Never one to deal in the commonplace, Lars von Trier cooks up perhaps his most eccentric offering yet, exploring notions of normalcy, constraining behavioral codes and conditioned emotional responses in “The Idiots.” This unclassifiable drama with frequent comic overtones centers on a commune whose residents shrug off middle-class apathy by nurturing their “inner idiot.” Somewhat ambling at times, the film nonetheless is studded with moments of the kind of dramatic intensity audiences have come to expect from the Danish iconoclast. But while his name will ensure the release is seen in most territories, the obscure central thesis and raw approach likely will confine it to the extreme high end of the arthouse market.
“The Idiots” and Thomas Vinterberg’s “The Celebration” represent the first fruits of Dogma 95, a collective of four Danish filmmakers formed three years ago to liberate film from the constraints of technical concerns and superficial action and return it to a purer, more truthful plane. But despite the credo’s calling for directorial humility, the stylistic kinship between the two films premiering in the Cannes competition and von Trier’s work of recent years — the two “The Kingdom” series, “Breaking the Waves” — hint that it could perhaps be interpreted as “no style except my style.”
That style is even more stripped-back here than in Vinterberg’s film or von Trier’s previous work: The anarchic, hand-held camerawork is a little more fluid and unobtrusive, and the editing simpler and less jerky. While the film is not exactly non-narrative, aspects like its extensive use of improvisation, talking-head interviews and frequently visible sound equipment, and Dogma tenets such as the eschewing of artificial lighting and soundtrack make it feel closer to documentary than, say, “The Celebration.”
Von Trier has touched before on themes of innocence, purity and innate wisdom in the mentally infirm in aspects of Bess in “Breaking the Waves” and the Down’s syndrome-afflicted kitchen hands in “The Kingdom.” Here, he goes much further, with a group of people — not unlike a religious sect — who refer to their lapses into generally unacceptable behavior as “spassing.” This they practice in and around a house on the green outskirts of Copenhagen, which one of their number, Stoffer (Jens Albinus), is meant to be selling for his uncle, or in the near vicinity.
The director’s game-playing is at its most mischievous in the opening stretch. Two guys unnerve the waiter and patrons of a classy restaurant to avoid the check. During the charade, Stoffer becomes attached to lost-looking, lone diner Karen (Bodil Jorgensen, who vaguely resembles Emily Watson). Karen casually drifts into the group and, despite her aura of sadness, soon begins to appreciate the therapeutic release of their games.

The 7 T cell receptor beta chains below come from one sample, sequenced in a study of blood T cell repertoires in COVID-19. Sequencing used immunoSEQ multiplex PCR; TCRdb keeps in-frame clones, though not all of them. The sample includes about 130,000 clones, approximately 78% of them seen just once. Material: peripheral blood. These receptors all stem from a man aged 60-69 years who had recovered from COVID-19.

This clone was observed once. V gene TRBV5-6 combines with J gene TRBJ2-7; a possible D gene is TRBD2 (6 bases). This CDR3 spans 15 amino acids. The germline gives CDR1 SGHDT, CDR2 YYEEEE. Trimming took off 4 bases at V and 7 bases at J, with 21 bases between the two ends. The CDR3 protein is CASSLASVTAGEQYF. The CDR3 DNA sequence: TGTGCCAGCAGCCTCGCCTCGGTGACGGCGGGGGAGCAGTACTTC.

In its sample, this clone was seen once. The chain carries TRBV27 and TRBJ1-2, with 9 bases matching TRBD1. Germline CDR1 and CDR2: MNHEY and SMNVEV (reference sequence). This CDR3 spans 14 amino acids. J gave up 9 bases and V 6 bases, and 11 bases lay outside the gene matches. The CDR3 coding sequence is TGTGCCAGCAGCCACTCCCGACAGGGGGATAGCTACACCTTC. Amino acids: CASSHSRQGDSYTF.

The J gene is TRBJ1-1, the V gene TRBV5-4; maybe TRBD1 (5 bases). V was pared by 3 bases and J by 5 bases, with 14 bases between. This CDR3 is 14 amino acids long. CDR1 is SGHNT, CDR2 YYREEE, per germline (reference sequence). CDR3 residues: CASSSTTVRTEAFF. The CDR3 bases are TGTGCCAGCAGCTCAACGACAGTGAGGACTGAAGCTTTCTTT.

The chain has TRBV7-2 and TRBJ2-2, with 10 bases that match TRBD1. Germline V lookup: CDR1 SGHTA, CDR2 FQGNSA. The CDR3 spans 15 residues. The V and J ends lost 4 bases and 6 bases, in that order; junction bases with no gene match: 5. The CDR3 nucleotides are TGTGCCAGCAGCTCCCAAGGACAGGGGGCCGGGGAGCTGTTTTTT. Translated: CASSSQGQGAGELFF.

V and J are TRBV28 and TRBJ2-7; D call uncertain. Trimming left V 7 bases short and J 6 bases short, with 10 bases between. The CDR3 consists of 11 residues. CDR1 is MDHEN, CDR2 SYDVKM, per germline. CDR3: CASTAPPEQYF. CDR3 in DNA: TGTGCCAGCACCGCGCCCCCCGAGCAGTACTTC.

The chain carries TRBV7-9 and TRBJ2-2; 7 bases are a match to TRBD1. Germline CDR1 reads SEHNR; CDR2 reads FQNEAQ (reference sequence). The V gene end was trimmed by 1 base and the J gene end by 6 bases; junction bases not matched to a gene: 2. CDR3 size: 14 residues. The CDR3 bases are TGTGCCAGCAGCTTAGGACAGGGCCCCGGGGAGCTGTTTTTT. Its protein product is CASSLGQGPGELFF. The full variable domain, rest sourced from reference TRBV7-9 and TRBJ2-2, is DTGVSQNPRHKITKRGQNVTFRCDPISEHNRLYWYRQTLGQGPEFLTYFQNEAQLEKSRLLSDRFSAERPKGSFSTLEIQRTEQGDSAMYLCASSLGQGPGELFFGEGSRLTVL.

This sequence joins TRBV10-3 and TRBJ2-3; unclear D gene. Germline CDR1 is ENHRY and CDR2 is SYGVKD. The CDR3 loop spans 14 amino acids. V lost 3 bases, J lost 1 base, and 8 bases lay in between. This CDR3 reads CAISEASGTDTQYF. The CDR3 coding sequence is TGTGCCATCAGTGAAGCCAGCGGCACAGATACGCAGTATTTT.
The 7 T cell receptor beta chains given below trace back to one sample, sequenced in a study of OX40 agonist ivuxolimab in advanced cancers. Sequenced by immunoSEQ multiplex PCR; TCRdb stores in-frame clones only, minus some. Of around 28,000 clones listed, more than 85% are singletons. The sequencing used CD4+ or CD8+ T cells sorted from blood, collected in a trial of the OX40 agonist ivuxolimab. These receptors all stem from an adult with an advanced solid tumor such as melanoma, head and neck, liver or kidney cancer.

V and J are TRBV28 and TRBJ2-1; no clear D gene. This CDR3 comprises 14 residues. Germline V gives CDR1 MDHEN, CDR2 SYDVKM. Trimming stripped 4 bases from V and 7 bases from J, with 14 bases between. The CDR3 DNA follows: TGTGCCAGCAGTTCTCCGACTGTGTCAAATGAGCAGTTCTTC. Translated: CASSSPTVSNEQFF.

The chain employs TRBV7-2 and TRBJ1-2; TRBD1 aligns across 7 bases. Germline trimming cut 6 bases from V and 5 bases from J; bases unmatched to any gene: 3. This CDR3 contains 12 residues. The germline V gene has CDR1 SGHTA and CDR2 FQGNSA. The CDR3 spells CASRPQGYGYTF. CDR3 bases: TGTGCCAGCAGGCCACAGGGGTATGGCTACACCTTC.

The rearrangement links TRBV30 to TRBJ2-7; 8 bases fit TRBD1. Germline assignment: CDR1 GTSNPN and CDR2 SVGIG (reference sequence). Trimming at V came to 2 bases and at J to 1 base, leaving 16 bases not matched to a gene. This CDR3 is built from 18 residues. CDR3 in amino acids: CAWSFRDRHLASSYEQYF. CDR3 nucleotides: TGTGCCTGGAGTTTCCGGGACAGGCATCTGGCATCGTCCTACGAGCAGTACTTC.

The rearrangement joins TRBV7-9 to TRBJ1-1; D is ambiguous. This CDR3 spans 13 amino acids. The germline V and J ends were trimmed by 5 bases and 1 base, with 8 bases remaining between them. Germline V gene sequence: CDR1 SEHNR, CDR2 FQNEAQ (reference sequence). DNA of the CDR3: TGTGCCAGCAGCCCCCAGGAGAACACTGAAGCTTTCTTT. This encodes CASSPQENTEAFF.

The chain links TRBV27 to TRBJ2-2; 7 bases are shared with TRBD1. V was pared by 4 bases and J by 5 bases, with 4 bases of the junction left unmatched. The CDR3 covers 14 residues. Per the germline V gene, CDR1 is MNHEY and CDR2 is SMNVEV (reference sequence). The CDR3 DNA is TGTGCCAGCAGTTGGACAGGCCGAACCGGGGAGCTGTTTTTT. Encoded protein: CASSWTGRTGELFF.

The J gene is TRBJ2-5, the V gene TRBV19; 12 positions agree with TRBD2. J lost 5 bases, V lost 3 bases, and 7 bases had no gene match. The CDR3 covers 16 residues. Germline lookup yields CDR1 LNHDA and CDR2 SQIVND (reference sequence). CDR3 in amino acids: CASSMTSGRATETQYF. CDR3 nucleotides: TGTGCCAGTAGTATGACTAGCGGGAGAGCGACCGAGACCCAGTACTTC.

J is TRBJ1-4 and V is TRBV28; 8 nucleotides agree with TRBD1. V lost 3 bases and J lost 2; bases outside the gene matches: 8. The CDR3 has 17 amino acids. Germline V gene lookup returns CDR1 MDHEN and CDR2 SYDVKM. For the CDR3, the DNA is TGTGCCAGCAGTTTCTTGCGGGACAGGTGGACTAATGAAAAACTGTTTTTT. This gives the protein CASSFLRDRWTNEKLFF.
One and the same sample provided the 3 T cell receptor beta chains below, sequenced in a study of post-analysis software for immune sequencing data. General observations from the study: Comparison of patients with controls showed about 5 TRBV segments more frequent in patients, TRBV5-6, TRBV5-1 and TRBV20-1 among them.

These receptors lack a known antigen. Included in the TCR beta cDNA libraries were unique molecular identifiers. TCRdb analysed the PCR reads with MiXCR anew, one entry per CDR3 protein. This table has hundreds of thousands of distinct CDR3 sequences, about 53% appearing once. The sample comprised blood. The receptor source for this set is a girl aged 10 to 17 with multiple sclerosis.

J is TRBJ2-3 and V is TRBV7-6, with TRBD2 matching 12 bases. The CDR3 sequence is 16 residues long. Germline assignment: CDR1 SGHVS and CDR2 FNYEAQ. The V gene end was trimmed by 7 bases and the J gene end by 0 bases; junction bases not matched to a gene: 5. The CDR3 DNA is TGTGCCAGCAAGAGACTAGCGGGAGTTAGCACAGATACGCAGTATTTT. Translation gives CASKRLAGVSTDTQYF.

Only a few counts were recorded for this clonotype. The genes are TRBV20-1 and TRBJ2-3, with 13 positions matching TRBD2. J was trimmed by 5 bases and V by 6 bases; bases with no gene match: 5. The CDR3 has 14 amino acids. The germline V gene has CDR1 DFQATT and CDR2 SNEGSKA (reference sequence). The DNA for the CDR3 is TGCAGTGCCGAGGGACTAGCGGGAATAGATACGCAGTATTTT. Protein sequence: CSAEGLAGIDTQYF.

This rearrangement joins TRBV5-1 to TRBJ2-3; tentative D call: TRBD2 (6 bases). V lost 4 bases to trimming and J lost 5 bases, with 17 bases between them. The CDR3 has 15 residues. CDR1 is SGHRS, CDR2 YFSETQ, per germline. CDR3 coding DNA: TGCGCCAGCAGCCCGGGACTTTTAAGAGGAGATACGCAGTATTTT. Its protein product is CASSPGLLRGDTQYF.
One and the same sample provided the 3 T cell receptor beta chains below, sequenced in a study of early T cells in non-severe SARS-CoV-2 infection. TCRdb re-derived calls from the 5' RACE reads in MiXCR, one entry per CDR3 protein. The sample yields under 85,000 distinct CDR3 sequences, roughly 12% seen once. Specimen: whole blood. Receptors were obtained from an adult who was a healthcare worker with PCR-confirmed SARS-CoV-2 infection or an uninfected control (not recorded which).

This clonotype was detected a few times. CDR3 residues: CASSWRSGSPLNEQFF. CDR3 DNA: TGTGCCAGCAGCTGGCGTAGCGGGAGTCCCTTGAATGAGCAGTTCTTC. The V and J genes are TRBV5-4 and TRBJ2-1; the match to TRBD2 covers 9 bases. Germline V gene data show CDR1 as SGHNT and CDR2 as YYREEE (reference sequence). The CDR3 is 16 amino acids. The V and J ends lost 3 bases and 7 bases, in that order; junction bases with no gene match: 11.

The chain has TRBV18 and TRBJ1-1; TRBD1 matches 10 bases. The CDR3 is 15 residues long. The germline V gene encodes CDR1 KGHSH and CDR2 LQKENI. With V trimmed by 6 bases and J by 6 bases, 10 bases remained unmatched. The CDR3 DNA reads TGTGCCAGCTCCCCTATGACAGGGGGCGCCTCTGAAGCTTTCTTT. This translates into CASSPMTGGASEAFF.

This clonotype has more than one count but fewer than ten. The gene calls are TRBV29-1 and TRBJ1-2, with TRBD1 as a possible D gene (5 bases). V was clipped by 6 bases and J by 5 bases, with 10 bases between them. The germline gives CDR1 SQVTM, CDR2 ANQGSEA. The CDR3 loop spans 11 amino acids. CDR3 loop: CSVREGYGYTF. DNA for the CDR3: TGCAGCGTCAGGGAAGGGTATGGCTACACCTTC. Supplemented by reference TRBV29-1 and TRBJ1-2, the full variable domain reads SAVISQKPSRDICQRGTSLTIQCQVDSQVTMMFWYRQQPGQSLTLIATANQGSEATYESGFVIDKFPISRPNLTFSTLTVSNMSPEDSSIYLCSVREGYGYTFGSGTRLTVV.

The prankish side of the experiment is amusingly illustrated in scenes such as a factory tour, a pool visit and an encounter with some tattooed bikers. One of the most daring scenes — and one that will surely present censorship problems in many countries — is a nude frolic thatoccurs place during a party for Stoffer. The announcement of his birthday wish for a “gang bang” causes all inhibitions to be shed by both the cast and von Trier, who cheekily busts taboos by showing erect penises and actual penetration.
The group’s more serious aims are discussed direct to camera, with members by turns congratulating and confronting one another about their success or failure in overcoming barriers. Issues of prejudice are sharply addressed when a prospective buyer (Paprika Steen, from “The Celebration”) comes to look at the property and is scared off, or when a council official offers a hefty grant to help the group re-establish elsewhere.
Pic’s midsection lacks focus and seems to be going nowhere until intrusions from outside begin to shake things up. First Axel (Knud Romer Jorgensen), an advertising exec and family man, feels the threat of exposure. Then Josephine (Louise Mieritz) is all but hauled away by her father, revealing a history of mental illness. As the group’s unity becomes more compromised, Stoffer issues a challenge to take their idiot personae into their everyday lives. When other members refuse, Karen accepts, returning home in a powerfully played final scene to reveal the family tragedy that sent her running.
Whether von Trier is a prankster or a visionary is open to debate, but “The Idiots” — which he wrote in four days — is a disturbing, provocative film that at the very least provides further proof he is a true original playing strictly by his own rules.